Definitions

from The American Heritage® Dictionary of the English Language, 4th Edition

  • n. The 23rd letter of the modern English alphabet.
  • n. Any of the speech sounds represented by the letter w.
  • n. The 23rd in a series.
  • n. Something shaped like the letter W.
  • abbr. weight
  • abbr. width
  • abbr. Physics work

from Wiktionary, Creative Commons Attribution/Share-Alike License

  • n. The twenty-third letter of the basic modern Latin alphabet.
  • n. The first letter of callsigns allocated to American broadcast television and radio stations east of the Mississippi river.
  • n. voiced labial-velar approximant
  • n. The twenty-third letter of the English alphabet, called double-u and written in the Latin script.
  • abbr. watt
  • abbr. west
  • abbr. wide
  • abbr. white
  • abbr. witness
  • abbr. work

from the GNU version of the Collaborative International Dictionary of English

  • the twenty-third letter of the English alphabet, is usually a consonant, but sometimes it is a vowel, forming the second element of certain diphthongs, as in few, how. It takes its written form and its name from the repetition of a V, this being the original form of the Roman capital letter which we call U. Etymologically it is most related to v and u. See V, and U. Some of the uneducated classes in England, especially in London, confuse w and v, substituting the one for the other, as weal for veal, and veal for weal; wine for vine, and vine for wine, etc. See Guide to Pronunciation, §§ 266-268.

from The Century Dictionary and Cyclopedia

  • An abbreviation [lowercase] in a ship's log-book, of wet dew
  • of Western Postal District, London
  • [lowercase] of wife
  • of Wolfram
  • [lowercase or cap.] in electrotechnics, of work
  • in electricity, of watt, the unit of electric power
  • nautical, of winter free-board line. See free-board.
  • An abbreviation of West Africa
  • of West Australia.
  • n. An abbreviation of Water Board
  • n. of way-bill.
  • n. An abbreviation [lowercase or cap.] of water-closet
  • n. of Wesleyan Chapel
  • n. of Western Central (London Postal District)
  • n. [lowercase] of without charge.
  • n. An abbreviation of West Indies.
  • An abbreviation of wave-length.
  • An abbreviation of Worshipful Master.
  • An abbreviation of War Office.
  • n. An abbreviation of Worthy Patriarch.
  • n. Ar. abbreviation of West Riding;
  • n. of William Rex (King William).
  • n. An abbreviation of West Saxon.
  • The twenty-third letter and eighteenth consonant-sign in the English alphabet.
  • As a symbol:
  • In chem., the symbol for tungsten (NL. wolframium).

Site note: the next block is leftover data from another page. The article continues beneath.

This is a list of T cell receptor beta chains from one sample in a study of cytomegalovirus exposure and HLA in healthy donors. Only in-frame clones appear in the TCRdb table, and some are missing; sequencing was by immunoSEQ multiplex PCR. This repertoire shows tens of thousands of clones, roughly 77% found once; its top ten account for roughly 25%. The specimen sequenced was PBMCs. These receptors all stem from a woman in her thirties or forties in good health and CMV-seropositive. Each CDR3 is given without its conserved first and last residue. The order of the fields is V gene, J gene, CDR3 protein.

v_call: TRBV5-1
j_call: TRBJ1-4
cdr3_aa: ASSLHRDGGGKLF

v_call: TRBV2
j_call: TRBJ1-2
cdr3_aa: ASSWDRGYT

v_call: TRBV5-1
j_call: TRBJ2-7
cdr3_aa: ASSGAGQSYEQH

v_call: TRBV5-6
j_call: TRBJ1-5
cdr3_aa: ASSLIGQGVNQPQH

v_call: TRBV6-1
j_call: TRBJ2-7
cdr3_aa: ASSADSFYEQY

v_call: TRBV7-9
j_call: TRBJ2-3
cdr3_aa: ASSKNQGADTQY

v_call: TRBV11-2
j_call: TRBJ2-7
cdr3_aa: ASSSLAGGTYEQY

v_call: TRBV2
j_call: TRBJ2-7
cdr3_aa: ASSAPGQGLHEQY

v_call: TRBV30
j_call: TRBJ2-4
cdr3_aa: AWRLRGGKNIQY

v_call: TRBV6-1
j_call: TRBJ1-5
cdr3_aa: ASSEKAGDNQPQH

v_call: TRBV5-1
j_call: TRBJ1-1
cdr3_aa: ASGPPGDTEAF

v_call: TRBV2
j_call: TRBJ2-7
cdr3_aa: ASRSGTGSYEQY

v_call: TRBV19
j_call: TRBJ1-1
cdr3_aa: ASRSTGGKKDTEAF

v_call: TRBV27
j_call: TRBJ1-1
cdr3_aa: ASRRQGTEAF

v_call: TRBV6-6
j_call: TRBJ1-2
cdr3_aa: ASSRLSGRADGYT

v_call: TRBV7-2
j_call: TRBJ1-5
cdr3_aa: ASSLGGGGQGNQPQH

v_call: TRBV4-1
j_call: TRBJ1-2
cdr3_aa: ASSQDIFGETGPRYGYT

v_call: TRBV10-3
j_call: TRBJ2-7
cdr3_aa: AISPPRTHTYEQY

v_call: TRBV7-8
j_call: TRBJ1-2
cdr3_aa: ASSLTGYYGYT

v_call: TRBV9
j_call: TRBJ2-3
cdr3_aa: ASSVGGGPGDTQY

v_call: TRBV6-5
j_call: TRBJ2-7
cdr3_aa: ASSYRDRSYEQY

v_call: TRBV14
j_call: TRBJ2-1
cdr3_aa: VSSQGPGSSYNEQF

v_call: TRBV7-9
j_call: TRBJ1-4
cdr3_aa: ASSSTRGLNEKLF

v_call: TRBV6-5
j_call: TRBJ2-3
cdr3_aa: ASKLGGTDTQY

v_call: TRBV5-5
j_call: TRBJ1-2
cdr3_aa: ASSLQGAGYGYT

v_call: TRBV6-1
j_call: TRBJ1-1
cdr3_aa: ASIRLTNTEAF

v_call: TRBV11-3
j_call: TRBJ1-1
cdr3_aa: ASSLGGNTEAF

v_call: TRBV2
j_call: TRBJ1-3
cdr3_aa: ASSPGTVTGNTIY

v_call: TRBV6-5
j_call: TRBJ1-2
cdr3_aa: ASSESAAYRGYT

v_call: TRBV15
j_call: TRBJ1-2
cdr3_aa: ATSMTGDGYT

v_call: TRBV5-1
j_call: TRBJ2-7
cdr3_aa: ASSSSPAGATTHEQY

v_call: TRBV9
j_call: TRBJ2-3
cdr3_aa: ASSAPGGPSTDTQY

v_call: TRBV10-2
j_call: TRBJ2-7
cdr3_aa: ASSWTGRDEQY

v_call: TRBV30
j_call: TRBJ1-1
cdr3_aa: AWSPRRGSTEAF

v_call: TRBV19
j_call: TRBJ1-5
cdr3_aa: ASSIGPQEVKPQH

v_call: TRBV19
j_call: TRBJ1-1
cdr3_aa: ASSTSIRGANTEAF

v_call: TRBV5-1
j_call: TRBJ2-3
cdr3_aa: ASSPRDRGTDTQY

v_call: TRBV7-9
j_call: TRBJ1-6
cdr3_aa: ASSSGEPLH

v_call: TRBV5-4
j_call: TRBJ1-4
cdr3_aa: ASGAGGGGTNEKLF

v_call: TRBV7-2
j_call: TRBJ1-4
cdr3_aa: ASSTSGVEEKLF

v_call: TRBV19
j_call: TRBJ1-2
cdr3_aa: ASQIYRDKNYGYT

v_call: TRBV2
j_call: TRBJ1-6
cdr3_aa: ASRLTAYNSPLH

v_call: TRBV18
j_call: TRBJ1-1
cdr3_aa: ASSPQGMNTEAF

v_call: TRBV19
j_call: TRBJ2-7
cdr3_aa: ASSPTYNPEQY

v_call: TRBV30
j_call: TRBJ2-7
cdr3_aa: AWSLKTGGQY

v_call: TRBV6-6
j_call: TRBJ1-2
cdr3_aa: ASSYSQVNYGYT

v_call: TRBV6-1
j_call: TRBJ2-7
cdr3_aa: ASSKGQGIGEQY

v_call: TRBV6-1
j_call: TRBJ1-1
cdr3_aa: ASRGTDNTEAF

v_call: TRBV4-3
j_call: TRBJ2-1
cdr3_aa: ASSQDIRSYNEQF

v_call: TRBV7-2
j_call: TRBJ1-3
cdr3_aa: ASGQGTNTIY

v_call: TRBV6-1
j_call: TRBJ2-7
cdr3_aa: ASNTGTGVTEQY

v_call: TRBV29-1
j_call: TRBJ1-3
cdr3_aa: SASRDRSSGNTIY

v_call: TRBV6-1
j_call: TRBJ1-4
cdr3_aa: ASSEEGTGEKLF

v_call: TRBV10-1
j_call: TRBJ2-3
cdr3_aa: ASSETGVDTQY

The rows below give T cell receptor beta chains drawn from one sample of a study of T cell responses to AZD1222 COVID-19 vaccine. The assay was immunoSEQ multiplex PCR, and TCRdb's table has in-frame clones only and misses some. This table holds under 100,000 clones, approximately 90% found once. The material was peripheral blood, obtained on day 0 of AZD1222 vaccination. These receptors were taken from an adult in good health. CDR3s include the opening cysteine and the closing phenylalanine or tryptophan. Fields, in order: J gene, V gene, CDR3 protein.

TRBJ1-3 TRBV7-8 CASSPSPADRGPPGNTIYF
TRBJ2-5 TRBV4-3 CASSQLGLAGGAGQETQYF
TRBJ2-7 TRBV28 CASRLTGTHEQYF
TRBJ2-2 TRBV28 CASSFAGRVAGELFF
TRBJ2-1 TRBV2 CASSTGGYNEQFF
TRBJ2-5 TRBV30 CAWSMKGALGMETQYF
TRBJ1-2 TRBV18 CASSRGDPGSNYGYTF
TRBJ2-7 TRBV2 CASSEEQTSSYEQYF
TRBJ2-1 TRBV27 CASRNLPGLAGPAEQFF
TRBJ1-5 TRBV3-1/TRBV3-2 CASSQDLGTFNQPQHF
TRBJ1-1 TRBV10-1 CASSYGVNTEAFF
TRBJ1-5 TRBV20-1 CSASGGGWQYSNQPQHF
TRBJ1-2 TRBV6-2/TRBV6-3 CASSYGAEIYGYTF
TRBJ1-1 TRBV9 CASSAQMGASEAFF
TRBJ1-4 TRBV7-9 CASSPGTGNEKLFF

• In hydrodynamics, the symbol for the component of the velocity parallel to the axis of Z.
  • As an abbreviation:
  • of west;
  • of western;
  • of William;
  • of Wednesday;
  • of Welsh;
  • of warden;
  • of week.
  • n. In printing, an abbreviation of wrong font: a mark on the margin of a proof, calling attention to the fact that the letter or letters, etc., opposite differ from the rest in size or face.
  • n. An abbreviation of Worthy Grand, prefixed to various titles of office among Free-masons and similar orders: as, W. G. C. (Worthy Grand Chaplain or Conductor).
  • n. An abbreviation of writer to the signet. See signet.

from WordNet 3.0 Copyright 2006 by Princeton University. All rights reserved.

  • n. a unit of power equal to 1 joule per second; the power dissipated by a current of 1 ampere flowing across a resistance of 1 ohm
  • n. the cardinal compass point that is a 270 degrees
  • n. a heavy grey-white metallic element; the pure form is used mainly in electrical applications; it is found in several ores including wolframite and scheelite
  • n. the 23rd letter of the Roman alphabet

Etymologies

Sorry, no etymologies found.

Examples

  • Thus, the sentence ˜I am a philosopher™ is false with respect to c and w, but true with respect to c and w*.

    Again

  • But what is the intuitive connection between w and w*?

    Impossible Worlds

  • To provide the required counterexample, just consider a model in which A holds at w, B doesn't hold at w, and A doesn't hold at w*.

    Impossible Worlds

  • (S¬) vw (¬A) = 1 if and only if vw* (A) = 0, that is, ¬A is true at a world w if and only if A is false, not at w itself (as it happens with standard negation), but at its twin w*.

    Impossible Worlds

  • Given a world w, the involution operation produces a world w* which is, in a sense to be specified, its “reverse twin”.

    Impossible Worlds

  • Stalnaker's semantics uses a "selection function", F, which selects, for any proposition A and any world w, a world, w², the nearest (most similar) world to w at which A is true.

    Conditionals

  • "If A, B" is true at w iff B is true at F (A, w), i.e. at w², the world most similar to w at which A is true.

    Conditionals

  • The propositional concept corresponding to this statement will yield the truth for any pair of worlds w, w² such that there is an x that is referred to as ˜that man™ in w, and x is sitting in w².

    Pragmatics

  • Suppose Moe is sitting in the actual world w and standing in alternative world w², while Curley is standing in

    Pragmatics

  • But Klagge took that to show that w and w* do not provide a counterexample to the strong supervenience of A on B after all.

    Supervenience

Comments

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  • W. Chemical element symbol for Tungsten.

    December 1, 2007